Patrick Nycz, founding president of NewPoint Marketing, says local, small and regional food is currently riding a popularity wave and the marketing trend is to support local producers, businesses and farms in marketing campaigns (both traditional and social media), on packaging, and in the store with shelf talkers and other materials.
A company, Nycz notes, has done some savvy marketing is food supplier BeeFree Gluten-Free Bakery (not one of his clients.) “A few years ago, this brand was only in Indiana. They have worked hard on the package to tell the right story (gluten free, paleo, clean label, etc.), and appeal to the right audiences and stand out on the shelf,” he says. “BeeFree Gluten-Free Bakery social media includes the family story and features the packaging and story-lines, supporting their cause and healthy living.”
A Tale on Packaging
Vanessa Walker, executive vice president of marketing and innovation for the brand Celsius, an award-winning fitness drink, says a great deal of marketing today speaks to the latest dietary concerns and fads, and many brands are coming out as a result of people’s awareness of plant protein, desires to cleanse from dairy, Keto diets, etc.
“As natural brands cross into traditional channels and feel the love from consumers who are providing volume in those additional accounts, they are able to pay slotting fees and expand,” she says. “These expansive moves allow far greater consumers the ability to see their brand and interface with their proposition, giving smaller brands with specifically focused, niche nutritional benefits, a broader platform to pick up consumers.”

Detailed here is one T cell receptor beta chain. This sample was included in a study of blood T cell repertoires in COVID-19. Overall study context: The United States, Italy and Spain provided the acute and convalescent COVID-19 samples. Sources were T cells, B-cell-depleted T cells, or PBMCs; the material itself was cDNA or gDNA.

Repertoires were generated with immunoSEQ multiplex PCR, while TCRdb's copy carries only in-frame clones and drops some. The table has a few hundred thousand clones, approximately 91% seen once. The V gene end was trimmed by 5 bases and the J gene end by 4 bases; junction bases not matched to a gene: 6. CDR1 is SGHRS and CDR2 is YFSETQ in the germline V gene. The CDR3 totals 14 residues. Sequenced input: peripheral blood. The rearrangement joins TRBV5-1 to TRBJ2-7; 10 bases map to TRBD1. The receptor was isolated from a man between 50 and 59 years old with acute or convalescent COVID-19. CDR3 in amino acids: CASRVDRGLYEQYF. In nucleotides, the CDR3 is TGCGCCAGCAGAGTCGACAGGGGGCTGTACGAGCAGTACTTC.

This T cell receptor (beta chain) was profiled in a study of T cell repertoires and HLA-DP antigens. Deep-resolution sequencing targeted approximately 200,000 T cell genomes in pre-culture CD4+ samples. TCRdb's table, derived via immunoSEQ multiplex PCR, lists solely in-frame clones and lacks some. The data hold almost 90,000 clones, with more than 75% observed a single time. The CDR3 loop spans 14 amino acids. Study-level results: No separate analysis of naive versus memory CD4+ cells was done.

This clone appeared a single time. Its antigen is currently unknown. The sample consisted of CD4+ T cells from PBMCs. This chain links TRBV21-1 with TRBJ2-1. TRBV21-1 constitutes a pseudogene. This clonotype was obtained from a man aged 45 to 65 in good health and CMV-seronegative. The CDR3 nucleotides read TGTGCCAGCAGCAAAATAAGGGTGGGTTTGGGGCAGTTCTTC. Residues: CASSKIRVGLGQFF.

To help attract customers, a product’s design elements are crucial. Walker notes a design must “speak” to a consumer right away and nail their core concerns with answers on the design that explains how the product fits what they are looking for, and convey that it will be delicious.
“If the packaging is right, it will save six figures annually in marketing costs,” Walker says. “Not every small brand can afford a large marketing plan, but the packaging will provide a communication tool to educate consumers on ingredients, positioning, and can build trial and lead to loyalty.”
Celsius changed up its design in 2017 and took off like a rocket once it transitioned the position from an old-school calorie counting proposition to a fitness lifestyle brand.